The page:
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Menlo Park plans for tighter water restrictions

With more than half of California experiencing "extreme drought," Menlo Park's greenery will look thirstier than ever starting Sept. 1, once the state gives the expected final approval to mandated water restrictions.

The new restrictions would forbid washing hard surfaces such as sidewalks; watering outdoor landscapes to the extent that runoff occurs; hosing off vehicles unless the hose has an automatic shut-off nozzle; and using potable water in fountains unless the water is recirculated.

Urban water agencies would also have to implement water shortage contingency plans, according to the state water board. Menlo Park receives water from the California Water Services Company and the Menlo Park Municipal Water District.

The city of Menlo Park has already asked residents to voluntarily reduce water use by 10 percent, and is now preparing for the mandated restrictions and then some, said interim Public Works Director Jesse Quirion.

"We anticipate incorporating all of the state's water restrictions at a minimum and we may consider a few additional water restrictions to continue doing our part in Menlo Park," Mr. Quirion said.

The changes are also affecting city-owned properties. As some observers noted, the sprinklers at the Civic Center often leave puddles on the sidewalks -- something Mr. Quirion said has now been addressed by reducing watering schedules and the amount of water used.

Violations of the water restrictions will carry stiff penalties -- up to $500 per day for residents, and up to $10,000 per day for water agencies.

"It is our understanding that each city will be responsible for the resident enforcement, but we have not yet confirmed what the penalty structure is," Mr. Quirion said.

The new reduction plan will be presented to the City Council on Aug. 19 to bring everyone up to date, but its approval is not required to enact the changes.

Comments

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Posted by Enough
a resident of Menlo Park: Linfield Oaks
on Aug 4, 2014 at 10:03 am

So we are (again) being asked to conserve water (because there is not enough of it). And we will be punished if we use our water in ways not compliant with the coming restrictions. Yet certain entities are pushing to cram more and more development into Menlo Park. How on earth is that going to work? Here's an idea: All new buildings will not be allowed to flush any toilets nor run water in sinks to wash hands. Oh, and absolutely no drinking of any water in the new buildings. For every new High Density development that gets added to the land in Menlo Park, there is more water use. Can't wait to see the crazy rationalizations that will come from those people advocating for more and more over-development.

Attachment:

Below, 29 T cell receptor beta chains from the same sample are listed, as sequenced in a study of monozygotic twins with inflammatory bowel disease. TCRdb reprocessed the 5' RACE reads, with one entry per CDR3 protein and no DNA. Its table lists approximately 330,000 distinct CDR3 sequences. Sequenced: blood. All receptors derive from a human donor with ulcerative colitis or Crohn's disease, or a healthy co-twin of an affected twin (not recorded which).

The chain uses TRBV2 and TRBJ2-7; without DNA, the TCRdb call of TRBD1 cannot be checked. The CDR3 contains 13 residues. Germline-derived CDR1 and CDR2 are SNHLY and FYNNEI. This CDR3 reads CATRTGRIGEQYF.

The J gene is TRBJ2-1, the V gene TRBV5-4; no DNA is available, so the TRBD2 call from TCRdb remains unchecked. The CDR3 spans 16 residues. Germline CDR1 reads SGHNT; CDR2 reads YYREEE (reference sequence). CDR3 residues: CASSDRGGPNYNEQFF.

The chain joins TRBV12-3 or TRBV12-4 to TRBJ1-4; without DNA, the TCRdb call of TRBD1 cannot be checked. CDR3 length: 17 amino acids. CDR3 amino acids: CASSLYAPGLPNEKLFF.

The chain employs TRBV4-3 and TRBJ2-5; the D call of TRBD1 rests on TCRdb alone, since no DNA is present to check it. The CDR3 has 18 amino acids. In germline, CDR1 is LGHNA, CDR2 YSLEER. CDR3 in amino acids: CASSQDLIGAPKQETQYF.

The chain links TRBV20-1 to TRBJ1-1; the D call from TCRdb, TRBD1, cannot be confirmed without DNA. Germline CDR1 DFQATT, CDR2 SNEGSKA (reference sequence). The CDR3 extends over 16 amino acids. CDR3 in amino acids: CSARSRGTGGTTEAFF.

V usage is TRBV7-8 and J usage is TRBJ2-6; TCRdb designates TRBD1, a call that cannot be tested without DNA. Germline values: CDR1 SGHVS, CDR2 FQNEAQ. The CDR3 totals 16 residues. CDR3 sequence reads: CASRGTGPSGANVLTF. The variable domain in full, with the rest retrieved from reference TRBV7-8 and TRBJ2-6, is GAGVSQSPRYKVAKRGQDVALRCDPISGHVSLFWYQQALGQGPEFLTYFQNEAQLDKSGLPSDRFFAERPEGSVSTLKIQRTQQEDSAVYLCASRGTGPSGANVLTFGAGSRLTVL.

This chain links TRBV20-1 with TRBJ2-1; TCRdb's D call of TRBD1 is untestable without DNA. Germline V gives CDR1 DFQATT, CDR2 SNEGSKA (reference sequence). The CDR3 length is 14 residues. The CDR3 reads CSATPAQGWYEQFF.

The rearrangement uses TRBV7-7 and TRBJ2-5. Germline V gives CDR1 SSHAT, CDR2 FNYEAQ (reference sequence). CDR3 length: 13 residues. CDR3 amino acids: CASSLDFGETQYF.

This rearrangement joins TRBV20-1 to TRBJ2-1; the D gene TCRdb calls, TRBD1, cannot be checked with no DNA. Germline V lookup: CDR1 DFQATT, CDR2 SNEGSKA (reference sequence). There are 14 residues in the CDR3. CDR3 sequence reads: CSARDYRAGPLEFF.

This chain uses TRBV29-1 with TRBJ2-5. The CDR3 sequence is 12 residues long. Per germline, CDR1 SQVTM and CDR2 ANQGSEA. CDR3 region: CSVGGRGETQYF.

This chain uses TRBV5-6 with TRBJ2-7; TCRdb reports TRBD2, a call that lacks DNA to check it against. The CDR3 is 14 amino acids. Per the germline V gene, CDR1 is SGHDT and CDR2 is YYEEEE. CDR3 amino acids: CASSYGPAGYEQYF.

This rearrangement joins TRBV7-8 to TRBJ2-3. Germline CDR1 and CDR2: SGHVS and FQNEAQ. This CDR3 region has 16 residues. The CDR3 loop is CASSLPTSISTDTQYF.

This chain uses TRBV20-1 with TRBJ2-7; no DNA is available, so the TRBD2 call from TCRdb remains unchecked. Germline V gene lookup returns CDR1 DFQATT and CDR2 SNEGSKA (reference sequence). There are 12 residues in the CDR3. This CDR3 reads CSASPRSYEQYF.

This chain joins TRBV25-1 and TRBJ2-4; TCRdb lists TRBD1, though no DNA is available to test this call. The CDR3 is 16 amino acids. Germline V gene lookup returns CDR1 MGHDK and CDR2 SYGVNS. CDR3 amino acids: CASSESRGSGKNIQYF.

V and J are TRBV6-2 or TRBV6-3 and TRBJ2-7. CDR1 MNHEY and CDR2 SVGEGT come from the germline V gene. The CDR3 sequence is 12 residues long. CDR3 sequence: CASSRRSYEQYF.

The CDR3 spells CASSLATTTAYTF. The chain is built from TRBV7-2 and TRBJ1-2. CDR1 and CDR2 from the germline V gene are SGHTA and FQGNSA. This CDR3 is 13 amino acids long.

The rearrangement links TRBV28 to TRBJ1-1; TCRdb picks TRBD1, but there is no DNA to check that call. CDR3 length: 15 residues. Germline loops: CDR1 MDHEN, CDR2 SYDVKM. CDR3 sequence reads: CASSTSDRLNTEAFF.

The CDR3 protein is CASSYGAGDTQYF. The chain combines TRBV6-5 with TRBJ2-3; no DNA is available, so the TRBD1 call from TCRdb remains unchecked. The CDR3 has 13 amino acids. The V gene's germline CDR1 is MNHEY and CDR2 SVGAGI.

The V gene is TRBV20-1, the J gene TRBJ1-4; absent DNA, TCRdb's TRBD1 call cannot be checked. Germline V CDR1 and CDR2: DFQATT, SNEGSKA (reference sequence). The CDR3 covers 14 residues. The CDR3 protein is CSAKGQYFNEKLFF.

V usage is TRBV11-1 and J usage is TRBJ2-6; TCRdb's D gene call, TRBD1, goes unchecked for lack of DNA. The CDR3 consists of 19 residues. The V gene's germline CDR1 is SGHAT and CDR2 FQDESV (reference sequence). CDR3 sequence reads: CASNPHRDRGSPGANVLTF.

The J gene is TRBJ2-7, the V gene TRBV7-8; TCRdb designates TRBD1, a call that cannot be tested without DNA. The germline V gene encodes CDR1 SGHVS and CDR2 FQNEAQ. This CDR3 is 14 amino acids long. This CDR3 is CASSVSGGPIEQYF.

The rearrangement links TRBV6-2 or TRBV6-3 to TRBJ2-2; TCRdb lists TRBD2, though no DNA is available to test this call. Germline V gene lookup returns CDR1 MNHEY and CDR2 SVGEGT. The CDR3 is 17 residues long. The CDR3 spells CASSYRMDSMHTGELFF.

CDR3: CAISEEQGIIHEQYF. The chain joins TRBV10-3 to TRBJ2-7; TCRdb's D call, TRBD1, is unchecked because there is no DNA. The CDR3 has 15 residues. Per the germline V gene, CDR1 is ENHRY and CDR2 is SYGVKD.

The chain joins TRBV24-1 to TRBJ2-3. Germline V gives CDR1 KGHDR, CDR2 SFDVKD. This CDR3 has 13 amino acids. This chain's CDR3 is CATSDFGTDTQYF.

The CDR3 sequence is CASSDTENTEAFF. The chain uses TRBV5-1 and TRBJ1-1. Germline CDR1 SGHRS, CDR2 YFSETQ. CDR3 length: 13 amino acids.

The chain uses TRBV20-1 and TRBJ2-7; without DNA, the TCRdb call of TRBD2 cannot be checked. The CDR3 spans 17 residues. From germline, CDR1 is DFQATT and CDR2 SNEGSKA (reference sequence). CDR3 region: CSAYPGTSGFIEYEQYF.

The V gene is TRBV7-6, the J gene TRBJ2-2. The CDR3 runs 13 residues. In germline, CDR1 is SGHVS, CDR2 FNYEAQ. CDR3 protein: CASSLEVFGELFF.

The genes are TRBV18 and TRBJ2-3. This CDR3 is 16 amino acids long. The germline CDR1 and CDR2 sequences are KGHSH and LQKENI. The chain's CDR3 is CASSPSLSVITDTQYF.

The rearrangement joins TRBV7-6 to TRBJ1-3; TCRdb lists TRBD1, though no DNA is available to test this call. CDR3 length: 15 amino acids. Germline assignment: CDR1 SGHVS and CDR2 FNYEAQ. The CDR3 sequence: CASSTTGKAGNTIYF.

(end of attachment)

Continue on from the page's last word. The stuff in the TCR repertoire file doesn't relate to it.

+   Like this comment
Posted by Menlo Voter
a resident of Menlo Park: other
on Aug 4, 2014 at 1:14 pm

Menlo Voter is a registered user.

Here's a better idea. Demand agriculture, who uses 80% of the state's water, be more conservative in how it uses it for irrigation. No more flood irrigation of orchards where thousands of acre feet of water are lost to evaporation. No more growing crops such as rice which again rely on flooded fields which lose water to evaporation. Start requiring farmers to conserve water. I think you will find if these things were implemented we wouldn't be having a water shortage.


 +   Like this comment
Posted by Elizabeth
a resident of Menlo Park: Allied Arts/Stanford Park
on Aug 12, 2014 at 8:05 am

Yes, and while we are at it Menlo Park, why not install low-flow toilets in your public facilities? Library, Police station, City Hall, Council Chambers...


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